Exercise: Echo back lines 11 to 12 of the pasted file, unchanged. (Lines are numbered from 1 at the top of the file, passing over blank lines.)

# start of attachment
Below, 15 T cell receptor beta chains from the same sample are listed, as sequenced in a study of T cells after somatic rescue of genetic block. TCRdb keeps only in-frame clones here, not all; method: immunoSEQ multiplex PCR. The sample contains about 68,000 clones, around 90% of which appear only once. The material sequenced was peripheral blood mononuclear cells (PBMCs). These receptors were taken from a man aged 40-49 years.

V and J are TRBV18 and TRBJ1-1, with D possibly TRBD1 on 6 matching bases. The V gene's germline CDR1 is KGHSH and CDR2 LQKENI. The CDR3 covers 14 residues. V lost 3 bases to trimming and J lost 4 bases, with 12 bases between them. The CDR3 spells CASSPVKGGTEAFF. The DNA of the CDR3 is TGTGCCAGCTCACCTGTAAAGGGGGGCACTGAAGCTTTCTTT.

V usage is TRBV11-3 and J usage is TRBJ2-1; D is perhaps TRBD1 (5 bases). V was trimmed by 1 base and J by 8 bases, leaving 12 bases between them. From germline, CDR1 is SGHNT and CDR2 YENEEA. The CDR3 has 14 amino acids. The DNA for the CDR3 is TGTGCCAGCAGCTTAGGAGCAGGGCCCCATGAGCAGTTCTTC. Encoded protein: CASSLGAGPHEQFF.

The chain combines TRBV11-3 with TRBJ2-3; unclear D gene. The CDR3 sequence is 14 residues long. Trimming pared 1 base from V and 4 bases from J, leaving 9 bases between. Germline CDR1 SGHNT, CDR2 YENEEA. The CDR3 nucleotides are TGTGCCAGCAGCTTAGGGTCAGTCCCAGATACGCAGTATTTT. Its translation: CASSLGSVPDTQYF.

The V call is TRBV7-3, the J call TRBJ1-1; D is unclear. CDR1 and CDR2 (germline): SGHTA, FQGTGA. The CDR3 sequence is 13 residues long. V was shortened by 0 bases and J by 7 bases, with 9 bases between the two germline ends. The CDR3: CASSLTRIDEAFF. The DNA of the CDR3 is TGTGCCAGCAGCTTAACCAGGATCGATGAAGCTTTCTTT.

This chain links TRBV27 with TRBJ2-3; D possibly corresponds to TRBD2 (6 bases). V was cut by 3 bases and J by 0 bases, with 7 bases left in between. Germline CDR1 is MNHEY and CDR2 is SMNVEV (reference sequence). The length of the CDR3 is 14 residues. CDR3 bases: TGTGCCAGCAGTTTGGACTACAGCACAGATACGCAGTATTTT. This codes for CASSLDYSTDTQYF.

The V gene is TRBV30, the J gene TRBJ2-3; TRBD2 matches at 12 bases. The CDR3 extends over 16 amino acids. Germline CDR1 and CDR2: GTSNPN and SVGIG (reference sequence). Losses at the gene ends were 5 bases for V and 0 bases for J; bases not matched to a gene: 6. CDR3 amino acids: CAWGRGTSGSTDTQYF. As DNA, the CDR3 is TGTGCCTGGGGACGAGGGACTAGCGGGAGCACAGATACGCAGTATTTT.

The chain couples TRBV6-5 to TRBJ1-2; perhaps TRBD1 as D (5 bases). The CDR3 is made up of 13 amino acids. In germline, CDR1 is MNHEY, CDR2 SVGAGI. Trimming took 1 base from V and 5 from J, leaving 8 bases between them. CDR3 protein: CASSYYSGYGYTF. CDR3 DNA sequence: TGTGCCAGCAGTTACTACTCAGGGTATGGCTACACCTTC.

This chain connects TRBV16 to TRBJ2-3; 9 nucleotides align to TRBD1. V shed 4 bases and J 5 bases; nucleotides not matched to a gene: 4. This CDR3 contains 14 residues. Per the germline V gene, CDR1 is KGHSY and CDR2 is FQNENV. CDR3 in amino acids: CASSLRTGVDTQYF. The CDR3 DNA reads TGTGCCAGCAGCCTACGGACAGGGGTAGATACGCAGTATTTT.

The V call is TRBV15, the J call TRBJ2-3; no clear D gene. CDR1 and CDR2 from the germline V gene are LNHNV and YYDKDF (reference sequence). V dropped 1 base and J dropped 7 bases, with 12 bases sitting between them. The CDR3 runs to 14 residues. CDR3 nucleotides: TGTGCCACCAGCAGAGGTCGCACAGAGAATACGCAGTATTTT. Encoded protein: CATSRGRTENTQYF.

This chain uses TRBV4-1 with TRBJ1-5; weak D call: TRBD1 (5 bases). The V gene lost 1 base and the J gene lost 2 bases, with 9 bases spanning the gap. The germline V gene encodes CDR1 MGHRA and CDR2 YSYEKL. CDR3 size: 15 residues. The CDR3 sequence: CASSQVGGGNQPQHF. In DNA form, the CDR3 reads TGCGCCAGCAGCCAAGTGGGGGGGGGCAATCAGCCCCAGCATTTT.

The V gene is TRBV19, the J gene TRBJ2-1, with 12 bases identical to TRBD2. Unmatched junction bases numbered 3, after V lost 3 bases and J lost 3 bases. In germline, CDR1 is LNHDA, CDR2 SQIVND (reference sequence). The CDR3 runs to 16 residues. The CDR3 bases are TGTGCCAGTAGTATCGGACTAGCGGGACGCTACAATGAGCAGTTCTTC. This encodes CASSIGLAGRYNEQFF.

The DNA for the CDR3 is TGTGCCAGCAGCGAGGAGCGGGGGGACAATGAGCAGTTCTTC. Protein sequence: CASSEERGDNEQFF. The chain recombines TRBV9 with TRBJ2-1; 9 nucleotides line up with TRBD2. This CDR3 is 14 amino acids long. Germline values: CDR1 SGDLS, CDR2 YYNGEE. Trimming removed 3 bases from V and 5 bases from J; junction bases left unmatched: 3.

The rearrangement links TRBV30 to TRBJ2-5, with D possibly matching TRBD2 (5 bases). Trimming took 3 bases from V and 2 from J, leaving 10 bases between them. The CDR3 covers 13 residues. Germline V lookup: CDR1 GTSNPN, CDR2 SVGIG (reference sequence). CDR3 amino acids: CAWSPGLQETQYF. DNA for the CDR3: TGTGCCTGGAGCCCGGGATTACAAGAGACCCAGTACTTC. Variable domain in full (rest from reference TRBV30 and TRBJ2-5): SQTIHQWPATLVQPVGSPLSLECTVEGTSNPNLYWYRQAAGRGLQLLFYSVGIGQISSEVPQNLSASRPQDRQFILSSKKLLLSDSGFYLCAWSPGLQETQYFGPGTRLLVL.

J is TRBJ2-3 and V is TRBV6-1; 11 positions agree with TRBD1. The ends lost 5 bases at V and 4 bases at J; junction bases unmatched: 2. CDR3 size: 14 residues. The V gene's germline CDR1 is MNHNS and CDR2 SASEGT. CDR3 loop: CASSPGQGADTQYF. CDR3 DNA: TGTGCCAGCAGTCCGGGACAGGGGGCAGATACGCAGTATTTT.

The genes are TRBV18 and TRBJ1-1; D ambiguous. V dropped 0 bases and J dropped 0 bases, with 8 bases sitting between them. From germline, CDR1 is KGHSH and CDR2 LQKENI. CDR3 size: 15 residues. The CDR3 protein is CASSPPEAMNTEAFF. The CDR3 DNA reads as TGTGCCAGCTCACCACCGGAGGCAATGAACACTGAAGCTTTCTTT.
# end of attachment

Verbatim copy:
This chain uses TRBV4-1 with TRBJ1-5; weak D call: TRBD1 (5 bases). The V gene lost 1 base and the J gene lost 2 bases, with 9 bases spanning the gap. The germline V gene encodes CDR1 MGHRA and CDR2 YSYEKL. CDR3 size: 15 residues. The CDR3 sequence: CASSQVGGGNQPQHF. In DNA form, the CDR3 reads TGCGCCAGCAGCCAAGTGGGGGGGGGCAATCAGCCCCAGCATTTT.

The V gene is TRBV19, the J gene TRBJ2-1, with 12 bases identical to TRBD2. Unmatched junction bases numbered 3, after V lost 3 bases and J lost 3 bases. In germline, CDR1 is LNHDA, CDR2 SQIVND (reference sequence). The CDR3 runs to 16 residues. The CDR3 bases are TGTGCCAGTAGTATCGGACTAGCGGGACGCTACAATGAGCAGTTCTTC. This encodes CASSIGLAGRYNEQFF.